Thursday, 29 July 2010

Speech issue continues

In the past few weeks I've put together a video of Emily for a friend of Sue's and a friend of my mum's to have a look at and give us some feedback.

We've got some of that feedback and now we need to overcome Emily's "expressive delay" in her speech and also try to ensure that she creates multi-syllabic words or sounds as well.

For most people, a lot of life's developments come naturally - eating, walking, speaking, toilet training - and you just assume that when a child is ready, it'll happen. It's a royal pain in the ass when it doesn't however. Thankfully, in this day and age there's help for almost everything that we take for granted that a child may not do. I can only imagine the help we'd get if Emily had been born 100 years before.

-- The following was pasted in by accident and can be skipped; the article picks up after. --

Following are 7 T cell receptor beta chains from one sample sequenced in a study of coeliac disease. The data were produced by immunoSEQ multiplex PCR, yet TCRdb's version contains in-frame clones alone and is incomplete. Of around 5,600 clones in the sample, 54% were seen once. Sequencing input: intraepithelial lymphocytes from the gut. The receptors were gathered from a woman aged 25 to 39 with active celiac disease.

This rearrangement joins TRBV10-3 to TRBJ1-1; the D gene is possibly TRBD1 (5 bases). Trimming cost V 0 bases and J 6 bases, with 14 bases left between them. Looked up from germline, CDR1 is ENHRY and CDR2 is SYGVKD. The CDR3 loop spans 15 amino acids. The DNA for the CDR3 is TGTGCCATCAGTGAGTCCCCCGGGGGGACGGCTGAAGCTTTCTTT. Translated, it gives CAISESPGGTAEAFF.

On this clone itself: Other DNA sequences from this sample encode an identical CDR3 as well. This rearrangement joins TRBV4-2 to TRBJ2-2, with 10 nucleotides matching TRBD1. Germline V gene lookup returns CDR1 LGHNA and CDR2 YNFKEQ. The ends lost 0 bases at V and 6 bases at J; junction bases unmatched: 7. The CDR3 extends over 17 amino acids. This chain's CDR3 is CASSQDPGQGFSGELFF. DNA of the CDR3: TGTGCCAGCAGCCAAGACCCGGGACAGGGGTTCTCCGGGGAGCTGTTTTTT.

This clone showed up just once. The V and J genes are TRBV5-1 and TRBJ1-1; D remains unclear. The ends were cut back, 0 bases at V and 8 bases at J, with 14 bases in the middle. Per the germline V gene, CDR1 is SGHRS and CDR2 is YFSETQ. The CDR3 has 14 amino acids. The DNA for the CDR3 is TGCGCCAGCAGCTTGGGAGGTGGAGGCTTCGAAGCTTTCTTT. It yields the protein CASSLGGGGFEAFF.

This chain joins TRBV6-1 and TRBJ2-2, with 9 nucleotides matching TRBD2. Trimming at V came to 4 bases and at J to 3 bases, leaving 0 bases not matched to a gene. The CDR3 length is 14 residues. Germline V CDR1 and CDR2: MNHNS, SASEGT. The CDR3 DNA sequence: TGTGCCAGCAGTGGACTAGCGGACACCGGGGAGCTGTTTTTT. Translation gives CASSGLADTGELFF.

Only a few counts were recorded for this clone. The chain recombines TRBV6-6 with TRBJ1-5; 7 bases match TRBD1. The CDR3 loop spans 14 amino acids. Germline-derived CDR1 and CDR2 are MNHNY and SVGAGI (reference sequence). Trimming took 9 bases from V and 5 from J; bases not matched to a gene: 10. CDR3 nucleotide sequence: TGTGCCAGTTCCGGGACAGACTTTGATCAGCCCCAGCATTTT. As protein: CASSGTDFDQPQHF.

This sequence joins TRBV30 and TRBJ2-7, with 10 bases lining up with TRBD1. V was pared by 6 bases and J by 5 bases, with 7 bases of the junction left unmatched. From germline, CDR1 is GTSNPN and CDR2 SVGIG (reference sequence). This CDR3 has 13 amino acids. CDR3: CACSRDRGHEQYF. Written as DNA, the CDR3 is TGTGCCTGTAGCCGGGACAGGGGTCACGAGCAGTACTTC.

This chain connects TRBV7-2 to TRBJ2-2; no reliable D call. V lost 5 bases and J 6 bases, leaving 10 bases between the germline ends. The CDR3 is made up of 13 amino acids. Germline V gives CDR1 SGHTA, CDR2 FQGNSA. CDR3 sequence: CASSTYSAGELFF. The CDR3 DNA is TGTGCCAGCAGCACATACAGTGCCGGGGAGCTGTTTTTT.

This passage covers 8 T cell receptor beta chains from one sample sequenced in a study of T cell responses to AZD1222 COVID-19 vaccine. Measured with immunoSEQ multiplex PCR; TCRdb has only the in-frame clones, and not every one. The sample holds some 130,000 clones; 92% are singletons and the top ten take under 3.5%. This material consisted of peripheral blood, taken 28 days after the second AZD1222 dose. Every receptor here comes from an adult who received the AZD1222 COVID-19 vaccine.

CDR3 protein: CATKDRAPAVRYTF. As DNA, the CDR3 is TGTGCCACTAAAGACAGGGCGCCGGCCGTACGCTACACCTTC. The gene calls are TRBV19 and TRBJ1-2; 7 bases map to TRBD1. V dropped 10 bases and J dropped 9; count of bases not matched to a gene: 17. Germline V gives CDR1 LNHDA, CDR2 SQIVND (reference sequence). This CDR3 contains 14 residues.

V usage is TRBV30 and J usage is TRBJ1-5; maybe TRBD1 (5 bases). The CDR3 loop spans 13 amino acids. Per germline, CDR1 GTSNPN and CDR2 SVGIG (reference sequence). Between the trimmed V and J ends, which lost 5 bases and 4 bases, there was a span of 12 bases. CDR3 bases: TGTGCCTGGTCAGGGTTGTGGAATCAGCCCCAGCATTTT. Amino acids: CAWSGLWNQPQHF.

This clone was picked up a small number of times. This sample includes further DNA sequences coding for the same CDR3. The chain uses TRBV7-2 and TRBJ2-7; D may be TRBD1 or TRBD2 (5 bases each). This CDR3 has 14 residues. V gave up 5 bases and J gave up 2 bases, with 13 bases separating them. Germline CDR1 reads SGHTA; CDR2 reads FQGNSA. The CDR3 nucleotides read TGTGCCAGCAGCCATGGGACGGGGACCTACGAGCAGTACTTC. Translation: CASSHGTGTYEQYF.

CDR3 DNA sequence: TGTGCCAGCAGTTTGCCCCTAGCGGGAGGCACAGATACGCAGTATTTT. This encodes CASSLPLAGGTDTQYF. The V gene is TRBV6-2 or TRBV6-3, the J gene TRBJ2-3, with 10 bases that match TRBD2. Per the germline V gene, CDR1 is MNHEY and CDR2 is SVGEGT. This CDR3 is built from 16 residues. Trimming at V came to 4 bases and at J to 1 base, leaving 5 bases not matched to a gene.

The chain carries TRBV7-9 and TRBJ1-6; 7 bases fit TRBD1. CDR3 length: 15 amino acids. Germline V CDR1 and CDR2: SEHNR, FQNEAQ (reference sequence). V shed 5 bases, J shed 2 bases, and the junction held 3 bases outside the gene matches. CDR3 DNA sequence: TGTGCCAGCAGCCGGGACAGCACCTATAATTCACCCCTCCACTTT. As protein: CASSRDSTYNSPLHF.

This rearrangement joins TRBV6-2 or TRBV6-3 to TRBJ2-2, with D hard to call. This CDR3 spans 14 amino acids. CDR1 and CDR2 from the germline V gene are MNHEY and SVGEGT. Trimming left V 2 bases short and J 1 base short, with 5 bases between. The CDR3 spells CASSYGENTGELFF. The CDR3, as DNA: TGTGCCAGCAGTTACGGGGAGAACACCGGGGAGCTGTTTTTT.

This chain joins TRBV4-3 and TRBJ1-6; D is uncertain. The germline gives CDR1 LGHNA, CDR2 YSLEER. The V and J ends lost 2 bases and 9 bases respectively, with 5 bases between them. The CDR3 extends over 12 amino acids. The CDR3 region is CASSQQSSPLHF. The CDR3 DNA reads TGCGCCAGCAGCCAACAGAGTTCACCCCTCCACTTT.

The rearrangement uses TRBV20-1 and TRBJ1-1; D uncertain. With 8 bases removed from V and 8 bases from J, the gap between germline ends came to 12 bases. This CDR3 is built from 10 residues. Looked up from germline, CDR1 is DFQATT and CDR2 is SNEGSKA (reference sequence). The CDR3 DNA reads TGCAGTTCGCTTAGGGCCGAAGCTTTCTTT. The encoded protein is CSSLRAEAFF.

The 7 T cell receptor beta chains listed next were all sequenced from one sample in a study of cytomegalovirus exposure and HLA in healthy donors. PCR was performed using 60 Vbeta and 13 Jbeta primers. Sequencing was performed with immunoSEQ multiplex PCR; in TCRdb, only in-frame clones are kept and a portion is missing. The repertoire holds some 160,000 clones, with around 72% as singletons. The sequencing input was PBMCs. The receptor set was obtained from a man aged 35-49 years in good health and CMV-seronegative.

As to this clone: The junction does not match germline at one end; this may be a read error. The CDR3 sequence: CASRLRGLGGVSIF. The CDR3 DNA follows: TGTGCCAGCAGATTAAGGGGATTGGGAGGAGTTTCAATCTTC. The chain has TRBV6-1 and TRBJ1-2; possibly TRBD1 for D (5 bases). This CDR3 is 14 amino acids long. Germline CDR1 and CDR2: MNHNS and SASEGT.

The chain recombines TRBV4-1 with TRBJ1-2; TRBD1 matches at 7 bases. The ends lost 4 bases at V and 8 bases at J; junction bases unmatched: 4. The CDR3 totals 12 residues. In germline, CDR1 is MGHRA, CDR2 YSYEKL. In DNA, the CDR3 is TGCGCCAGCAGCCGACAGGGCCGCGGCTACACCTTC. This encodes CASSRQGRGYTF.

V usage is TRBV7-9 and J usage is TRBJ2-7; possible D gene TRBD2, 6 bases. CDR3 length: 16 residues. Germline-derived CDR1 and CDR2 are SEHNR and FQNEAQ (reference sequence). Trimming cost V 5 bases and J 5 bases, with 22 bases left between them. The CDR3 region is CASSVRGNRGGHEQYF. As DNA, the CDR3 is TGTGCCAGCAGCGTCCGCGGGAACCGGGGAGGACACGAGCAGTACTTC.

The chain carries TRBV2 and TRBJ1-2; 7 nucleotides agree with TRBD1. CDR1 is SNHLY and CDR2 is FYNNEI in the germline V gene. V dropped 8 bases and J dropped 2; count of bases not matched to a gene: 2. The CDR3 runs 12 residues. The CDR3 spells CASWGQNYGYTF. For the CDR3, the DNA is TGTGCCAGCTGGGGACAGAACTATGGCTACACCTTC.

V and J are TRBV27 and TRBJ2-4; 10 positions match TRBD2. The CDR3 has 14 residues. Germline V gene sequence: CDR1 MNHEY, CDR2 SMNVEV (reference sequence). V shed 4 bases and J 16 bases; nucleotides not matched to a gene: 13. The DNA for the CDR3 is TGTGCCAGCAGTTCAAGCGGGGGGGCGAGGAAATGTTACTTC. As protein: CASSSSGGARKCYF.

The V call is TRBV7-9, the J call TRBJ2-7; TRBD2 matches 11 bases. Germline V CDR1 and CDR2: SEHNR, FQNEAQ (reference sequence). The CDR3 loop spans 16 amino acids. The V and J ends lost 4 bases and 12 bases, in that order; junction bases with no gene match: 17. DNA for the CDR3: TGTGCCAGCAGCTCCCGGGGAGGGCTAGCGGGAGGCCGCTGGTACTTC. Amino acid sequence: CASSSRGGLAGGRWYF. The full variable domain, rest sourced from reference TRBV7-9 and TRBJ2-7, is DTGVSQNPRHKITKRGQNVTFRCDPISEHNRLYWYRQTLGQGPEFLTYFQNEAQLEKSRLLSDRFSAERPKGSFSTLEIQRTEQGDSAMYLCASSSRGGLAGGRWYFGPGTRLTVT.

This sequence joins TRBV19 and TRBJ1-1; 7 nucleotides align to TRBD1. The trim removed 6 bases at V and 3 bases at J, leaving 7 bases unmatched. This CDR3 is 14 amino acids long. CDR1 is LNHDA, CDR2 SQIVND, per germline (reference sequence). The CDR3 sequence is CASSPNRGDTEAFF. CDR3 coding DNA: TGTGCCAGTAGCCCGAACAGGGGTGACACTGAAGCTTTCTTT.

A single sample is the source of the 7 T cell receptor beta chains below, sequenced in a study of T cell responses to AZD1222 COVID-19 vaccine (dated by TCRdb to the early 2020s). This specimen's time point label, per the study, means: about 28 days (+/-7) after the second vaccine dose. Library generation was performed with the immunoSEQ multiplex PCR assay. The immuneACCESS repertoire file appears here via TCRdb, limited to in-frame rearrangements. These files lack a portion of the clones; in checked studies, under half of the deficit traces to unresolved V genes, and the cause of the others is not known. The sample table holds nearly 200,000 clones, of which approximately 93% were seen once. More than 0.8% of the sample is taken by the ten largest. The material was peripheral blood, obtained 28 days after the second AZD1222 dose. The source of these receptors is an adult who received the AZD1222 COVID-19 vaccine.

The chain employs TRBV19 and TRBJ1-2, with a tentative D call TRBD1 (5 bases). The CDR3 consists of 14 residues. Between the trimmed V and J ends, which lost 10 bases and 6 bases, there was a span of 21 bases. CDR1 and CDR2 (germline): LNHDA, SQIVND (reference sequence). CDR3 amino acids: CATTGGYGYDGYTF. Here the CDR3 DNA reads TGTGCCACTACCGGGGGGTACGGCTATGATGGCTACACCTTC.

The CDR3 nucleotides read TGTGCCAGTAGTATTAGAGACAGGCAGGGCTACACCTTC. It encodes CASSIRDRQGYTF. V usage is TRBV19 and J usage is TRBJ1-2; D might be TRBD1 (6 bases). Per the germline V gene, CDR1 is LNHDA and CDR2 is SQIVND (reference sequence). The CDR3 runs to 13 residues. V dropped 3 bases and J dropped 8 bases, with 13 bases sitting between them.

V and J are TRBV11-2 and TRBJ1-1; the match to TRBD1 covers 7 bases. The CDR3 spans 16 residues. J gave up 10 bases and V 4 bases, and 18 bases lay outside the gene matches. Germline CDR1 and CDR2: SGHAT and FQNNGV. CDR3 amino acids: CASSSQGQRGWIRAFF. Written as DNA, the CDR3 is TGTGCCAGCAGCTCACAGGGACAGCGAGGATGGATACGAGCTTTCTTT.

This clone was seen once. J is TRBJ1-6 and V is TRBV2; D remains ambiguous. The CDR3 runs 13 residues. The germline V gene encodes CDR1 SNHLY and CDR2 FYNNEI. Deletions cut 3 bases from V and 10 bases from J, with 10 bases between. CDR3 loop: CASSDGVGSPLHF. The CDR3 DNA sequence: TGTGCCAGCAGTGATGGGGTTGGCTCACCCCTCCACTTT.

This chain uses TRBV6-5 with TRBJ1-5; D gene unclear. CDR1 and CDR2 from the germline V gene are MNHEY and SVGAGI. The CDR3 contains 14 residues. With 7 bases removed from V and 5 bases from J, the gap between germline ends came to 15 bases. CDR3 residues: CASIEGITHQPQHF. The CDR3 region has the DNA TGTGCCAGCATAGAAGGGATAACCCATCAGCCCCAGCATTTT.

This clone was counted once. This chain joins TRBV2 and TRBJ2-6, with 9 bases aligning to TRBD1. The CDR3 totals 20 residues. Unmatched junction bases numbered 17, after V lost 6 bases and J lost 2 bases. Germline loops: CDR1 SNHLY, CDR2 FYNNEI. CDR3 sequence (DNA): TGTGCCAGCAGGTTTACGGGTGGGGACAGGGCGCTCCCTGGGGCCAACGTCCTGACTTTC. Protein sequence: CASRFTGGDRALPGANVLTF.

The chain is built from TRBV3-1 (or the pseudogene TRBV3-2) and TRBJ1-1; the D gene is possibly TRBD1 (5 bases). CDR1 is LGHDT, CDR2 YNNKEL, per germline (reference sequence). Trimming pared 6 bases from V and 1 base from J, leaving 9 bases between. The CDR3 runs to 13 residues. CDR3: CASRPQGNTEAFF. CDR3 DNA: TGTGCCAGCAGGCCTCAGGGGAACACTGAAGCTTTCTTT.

So, while we wait for the NHS to get off their asses and allow us to see a specialist, we've received some really good help and feedback from two continents in our continued efforts to bring Emily's development in line with other children her age.

Saturday, 17 July 2010

Lovely Lavender Toddler

Emily in the lavender fields.
We went to the local lavender field today for a bike ride and to have a look.

While we were there we saw LOADS of Japanese people (either tourists or local students) taking LOADS of photos.

We let Emily run around the rows of lavender to get rid of some of her pent up toddler energy, and we were all having a good time.

One of the students, with a camera lense as long as Emily is tall, asked if he could take a picture of her. After about 10-15 pictures and letting me have a look he told me, in broken English, that she was a "very beautiful baby" - something we already know.